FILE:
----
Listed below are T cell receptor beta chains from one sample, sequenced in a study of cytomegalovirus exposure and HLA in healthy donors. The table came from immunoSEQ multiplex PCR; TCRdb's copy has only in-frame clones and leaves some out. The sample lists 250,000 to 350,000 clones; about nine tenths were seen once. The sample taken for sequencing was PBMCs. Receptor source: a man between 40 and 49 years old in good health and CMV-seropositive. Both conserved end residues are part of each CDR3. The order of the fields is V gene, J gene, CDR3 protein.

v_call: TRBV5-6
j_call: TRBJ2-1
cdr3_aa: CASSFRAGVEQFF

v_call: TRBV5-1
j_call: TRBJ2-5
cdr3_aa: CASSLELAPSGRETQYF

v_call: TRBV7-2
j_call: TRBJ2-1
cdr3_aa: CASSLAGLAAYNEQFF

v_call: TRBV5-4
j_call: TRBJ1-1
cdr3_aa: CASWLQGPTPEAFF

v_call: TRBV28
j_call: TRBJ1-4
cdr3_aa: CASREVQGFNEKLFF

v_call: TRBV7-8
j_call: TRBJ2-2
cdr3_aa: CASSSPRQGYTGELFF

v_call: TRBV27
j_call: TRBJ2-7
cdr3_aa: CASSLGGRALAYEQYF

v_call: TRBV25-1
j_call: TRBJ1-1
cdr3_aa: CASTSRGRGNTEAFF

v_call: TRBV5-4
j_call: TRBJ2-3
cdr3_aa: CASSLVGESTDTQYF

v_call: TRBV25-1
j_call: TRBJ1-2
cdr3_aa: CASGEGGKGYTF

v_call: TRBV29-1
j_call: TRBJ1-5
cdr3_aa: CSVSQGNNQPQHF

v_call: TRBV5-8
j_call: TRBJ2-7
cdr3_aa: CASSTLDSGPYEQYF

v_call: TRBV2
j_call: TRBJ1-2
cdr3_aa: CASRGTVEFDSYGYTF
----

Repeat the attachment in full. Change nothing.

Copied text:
Listed below are T cell receptor beta chains from one sample, sequenced in a study of cytomegalovirus exposure and HLA in healthy donors. The table came from immunoSEQ multiplex PCR; TCRdb's copy has only in-frame clones and leaves some out. The sample lists 250,000 to 350,000 clones; about nine tenths were seen once. The sample taken for sequencing was PBMCs. Receptor source: a man between 40 and 49 years old in good health and CMV-seropositive. Both conserved end residues are part of each CDR3. The order of the fields is V gene, J gene, CDR3 protein.

v_call: TRBV5-6
j_call: TRBJ2-1
cdr3_aa: CASSFRAGVEQFF

v_call: TRBV5-1
j_call: TRBJ2-5
cdr3_aa: CASSLELAPSGRETQYF

v_call: TRBV7-2
j_call: TRBJ2-1
cdr3_aa: CASSLAGLAAYNEQFF

v_call: TRBV5-4
j_call: TRBJ1-1
cdr3_aa: CASWLQGPTPEAFF

v_call: TRBV28
j_call: TRBJ1-4
cdr3_aa: CASREVQGFNEKLFF

v_call: TRBV7-8
j_call: TRBJ2-2
cdr3_aa: CASSSPRQGYTGELFF

v_call: TRBV27
j_call: TRBJ2-7
cdr3_aa: CASSLGGRALAYEQYF

v_call: TRBV25-1
j_call: TRBJ1-1
cdr3_aa: CASTSRGRGNTEAFF

v_call: TRBV5-4
j_call: TRBJ2-3
cdr3_aa: CASSLVGESTDTQYF

v_call: TRBV25-1
j_call: TRBJ1-2
cdr3_aa: CASGEGGKGYTF

v_call: TRBV29-1
j_call: TRBJ1-5
cdr3_aa: CSVSQGNNQPQHF

v_call: TRBV5-8
j_call: TRBJ2-7
cdr3_aa: CASSTLDSGPYEQYF

v_call: TRBV2
j_call: TRBJ1-2
cdr3_aa: CASRGTVEFDSYGYTF